Hi. Welcome back to the course. In the last module, we wrapped up our discussion on WiFi
in this module. We're gonna talk about mobile hacking,
so I want to start off with the Olaf's top 10 mobile risk from 2016. So we've got improper platform usage, insecure data storage and secure communication and secure authentication.
Insufficient cryptography, insecure authorization, client code quality, code tampering, reverse engineering and then extraneous functionality. So we're gonna talk with just a little bit about each one of those
So improper platform usage That's basically going to be your different platform permissions. And so they're either configured improperly or they're exploited.
Misuse of touch idea on the key chain ap I'm issues. So basically, this is any type of security feature that you might see in, like the APP stores that developers we need to go through. This is gonna be basically, you know, improperly using those to exploit the device.
Insecurity to storage. So and then are also correlates with unintended data leakage. So basically, the risk here are that the attacker can either steal our identity, commit fraud or four like a business that could potentially damage your reputation.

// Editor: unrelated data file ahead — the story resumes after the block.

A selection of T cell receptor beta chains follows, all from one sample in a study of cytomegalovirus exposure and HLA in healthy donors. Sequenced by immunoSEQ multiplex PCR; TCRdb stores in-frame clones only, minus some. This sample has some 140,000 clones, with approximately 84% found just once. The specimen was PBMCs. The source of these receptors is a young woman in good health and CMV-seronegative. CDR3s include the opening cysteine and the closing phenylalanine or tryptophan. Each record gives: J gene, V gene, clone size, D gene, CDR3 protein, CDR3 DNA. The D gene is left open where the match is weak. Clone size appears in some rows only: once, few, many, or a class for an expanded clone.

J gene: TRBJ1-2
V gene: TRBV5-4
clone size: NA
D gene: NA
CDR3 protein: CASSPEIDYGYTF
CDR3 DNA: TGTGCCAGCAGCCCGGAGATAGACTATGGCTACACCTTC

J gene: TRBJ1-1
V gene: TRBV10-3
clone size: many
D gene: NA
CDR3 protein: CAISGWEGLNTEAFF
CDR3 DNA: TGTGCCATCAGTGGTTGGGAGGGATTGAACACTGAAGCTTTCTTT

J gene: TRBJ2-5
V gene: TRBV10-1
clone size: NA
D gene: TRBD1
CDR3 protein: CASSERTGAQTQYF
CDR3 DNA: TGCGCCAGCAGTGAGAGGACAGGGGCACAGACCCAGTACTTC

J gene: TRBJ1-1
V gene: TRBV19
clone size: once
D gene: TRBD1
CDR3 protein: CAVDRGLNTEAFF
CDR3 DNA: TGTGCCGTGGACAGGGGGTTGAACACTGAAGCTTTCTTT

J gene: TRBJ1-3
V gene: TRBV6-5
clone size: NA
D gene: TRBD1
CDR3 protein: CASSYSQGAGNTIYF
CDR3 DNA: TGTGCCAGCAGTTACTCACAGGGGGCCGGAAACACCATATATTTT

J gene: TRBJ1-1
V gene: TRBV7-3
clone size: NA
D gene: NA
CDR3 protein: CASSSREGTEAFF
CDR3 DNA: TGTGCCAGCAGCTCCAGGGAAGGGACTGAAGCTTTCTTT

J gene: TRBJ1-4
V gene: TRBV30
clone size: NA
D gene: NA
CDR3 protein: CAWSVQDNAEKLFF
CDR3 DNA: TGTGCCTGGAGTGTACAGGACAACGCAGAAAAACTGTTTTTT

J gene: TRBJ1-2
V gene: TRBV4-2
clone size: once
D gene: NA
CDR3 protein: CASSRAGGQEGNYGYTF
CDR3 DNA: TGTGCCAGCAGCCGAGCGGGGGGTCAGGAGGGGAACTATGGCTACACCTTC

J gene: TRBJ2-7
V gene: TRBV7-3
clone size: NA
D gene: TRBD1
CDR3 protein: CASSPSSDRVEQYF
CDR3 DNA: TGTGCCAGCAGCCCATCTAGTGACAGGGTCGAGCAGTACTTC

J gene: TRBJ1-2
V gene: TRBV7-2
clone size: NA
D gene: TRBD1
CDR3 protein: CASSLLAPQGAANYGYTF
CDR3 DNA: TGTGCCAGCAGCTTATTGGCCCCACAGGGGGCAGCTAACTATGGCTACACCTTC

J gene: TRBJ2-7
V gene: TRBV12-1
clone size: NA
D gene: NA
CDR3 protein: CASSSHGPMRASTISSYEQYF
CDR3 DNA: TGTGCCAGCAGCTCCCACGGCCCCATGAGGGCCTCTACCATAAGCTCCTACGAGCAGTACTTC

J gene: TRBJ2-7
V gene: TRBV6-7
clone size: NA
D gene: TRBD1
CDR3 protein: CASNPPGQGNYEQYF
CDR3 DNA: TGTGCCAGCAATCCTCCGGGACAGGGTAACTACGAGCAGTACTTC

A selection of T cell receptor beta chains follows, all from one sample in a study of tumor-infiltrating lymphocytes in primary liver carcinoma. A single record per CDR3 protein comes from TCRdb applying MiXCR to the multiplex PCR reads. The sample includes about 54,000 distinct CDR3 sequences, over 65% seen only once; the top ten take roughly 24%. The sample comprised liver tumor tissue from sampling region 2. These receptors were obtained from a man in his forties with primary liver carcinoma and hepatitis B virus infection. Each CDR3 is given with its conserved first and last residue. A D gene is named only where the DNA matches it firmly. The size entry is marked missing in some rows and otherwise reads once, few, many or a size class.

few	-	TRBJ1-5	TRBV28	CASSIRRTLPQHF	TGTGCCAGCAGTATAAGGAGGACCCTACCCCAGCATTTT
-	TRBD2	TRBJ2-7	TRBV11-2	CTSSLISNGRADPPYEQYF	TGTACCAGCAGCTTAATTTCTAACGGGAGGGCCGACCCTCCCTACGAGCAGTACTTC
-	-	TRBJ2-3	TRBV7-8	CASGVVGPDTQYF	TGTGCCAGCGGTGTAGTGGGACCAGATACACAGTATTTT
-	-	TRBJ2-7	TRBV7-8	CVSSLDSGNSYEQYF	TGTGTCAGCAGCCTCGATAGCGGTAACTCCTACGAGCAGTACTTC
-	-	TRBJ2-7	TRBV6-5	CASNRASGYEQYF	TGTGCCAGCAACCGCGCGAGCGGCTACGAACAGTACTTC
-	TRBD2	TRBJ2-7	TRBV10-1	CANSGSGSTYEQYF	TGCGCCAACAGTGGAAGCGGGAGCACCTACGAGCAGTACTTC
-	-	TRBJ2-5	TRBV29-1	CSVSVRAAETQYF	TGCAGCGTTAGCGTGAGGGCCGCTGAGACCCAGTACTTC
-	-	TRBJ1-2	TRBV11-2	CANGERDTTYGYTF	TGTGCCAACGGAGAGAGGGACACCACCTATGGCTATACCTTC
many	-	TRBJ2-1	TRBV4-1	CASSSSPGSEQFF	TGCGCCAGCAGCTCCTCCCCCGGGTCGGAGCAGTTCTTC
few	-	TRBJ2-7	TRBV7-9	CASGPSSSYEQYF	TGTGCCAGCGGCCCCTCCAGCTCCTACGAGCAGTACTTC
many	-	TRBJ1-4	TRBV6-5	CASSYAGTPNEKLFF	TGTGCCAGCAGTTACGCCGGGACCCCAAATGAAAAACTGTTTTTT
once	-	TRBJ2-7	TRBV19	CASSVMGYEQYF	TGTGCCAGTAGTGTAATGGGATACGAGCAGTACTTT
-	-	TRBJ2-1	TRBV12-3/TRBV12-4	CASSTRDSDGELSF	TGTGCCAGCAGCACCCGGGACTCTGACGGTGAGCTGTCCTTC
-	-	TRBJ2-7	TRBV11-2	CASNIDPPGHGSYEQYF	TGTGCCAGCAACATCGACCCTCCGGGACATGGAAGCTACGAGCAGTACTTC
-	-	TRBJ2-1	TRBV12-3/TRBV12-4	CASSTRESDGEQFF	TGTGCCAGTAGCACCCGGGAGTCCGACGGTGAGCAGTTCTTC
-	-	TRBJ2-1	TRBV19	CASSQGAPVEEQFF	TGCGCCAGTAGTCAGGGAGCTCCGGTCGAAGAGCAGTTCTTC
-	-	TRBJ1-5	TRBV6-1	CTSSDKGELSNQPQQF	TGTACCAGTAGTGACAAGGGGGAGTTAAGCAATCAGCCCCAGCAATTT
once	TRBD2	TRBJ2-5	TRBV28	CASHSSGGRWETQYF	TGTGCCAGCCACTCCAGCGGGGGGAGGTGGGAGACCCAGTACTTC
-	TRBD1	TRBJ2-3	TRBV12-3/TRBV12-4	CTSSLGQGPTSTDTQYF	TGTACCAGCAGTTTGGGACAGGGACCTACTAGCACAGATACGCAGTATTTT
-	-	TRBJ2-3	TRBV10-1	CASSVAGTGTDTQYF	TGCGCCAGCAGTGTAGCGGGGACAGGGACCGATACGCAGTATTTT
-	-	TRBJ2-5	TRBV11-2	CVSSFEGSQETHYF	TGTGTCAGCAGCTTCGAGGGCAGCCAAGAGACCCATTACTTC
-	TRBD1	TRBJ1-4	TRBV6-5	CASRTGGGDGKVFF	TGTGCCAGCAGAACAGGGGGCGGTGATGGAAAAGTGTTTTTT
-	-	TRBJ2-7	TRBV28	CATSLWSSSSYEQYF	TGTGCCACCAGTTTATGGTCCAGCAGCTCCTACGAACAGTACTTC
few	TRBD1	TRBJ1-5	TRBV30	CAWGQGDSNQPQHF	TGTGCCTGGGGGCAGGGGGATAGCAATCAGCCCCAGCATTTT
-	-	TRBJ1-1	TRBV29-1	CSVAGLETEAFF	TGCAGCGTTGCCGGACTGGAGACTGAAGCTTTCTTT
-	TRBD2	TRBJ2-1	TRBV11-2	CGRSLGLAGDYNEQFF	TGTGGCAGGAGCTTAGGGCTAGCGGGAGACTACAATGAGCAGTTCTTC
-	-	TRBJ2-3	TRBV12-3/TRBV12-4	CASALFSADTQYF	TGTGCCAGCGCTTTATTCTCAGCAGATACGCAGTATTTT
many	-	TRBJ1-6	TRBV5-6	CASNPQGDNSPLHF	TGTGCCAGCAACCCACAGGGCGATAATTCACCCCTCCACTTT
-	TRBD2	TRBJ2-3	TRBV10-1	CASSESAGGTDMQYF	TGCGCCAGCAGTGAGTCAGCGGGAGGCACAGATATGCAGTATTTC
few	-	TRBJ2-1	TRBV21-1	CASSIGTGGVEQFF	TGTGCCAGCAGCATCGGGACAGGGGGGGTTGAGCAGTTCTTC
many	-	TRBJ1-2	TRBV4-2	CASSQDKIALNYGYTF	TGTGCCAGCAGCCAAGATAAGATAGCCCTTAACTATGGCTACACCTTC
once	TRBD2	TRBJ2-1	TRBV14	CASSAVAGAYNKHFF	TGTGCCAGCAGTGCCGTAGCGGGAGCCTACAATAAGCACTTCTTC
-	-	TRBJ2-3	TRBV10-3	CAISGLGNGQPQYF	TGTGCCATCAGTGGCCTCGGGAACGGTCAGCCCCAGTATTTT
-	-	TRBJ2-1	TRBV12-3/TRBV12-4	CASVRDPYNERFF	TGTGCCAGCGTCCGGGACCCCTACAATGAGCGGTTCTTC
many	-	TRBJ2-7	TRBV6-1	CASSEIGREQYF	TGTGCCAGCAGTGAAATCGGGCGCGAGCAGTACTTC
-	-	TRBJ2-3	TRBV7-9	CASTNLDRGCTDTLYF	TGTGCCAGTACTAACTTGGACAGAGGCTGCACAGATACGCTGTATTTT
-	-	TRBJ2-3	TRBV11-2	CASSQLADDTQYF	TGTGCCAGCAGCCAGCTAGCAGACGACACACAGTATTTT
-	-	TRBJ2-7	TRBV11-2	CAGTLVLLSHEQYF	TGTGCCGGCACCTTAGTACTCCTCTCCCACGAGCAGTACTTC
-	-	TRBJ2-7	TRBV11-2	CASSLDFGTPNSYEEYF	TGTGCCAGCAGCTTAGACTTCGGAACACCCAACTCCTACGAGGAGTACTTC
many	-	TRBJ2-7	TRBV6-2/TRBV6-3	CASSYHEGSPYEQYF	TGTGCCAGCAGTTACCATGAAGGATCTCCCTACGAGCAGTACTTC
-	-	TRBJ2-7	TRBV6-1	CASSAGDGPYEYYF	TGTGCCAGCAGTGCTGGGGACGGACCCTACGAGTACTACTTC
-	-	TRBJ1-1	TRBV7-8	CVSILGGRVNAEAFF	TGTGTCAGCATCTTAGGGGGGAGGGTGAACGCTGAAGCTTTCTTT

Insecure communications So you know the device might be running like an incorrect as a cell version or have a weak negotiation
with a client server side even transmitting clear text communication of sensitive data. So, like usernames passwords, you know, access codes, that sort of stuff.
Insecure authentication, fairly straightforward here, but basically, we're failing to identify the end user or were failing to maintain the user's identity. So we need to have checks at every point in saying Okay, well, who are you again? Validate who you are. You know, if if you're using this particular data, validate who you are,
insufficient cryptography is pretty self explanatory. But basically it's cryptography that's either not configured correctly or that's not even done it all.
And so what? The exploit of this would either require some type of malware, which is the more common version ing or physical access to the vice. So you either have the device stolen or lost.
You said your authorization. So basically feeling toe make authorization decisions. But on the client side. So on the on the device, not the service side
client code quality is the code itself of honorable things like buffer overflows. It all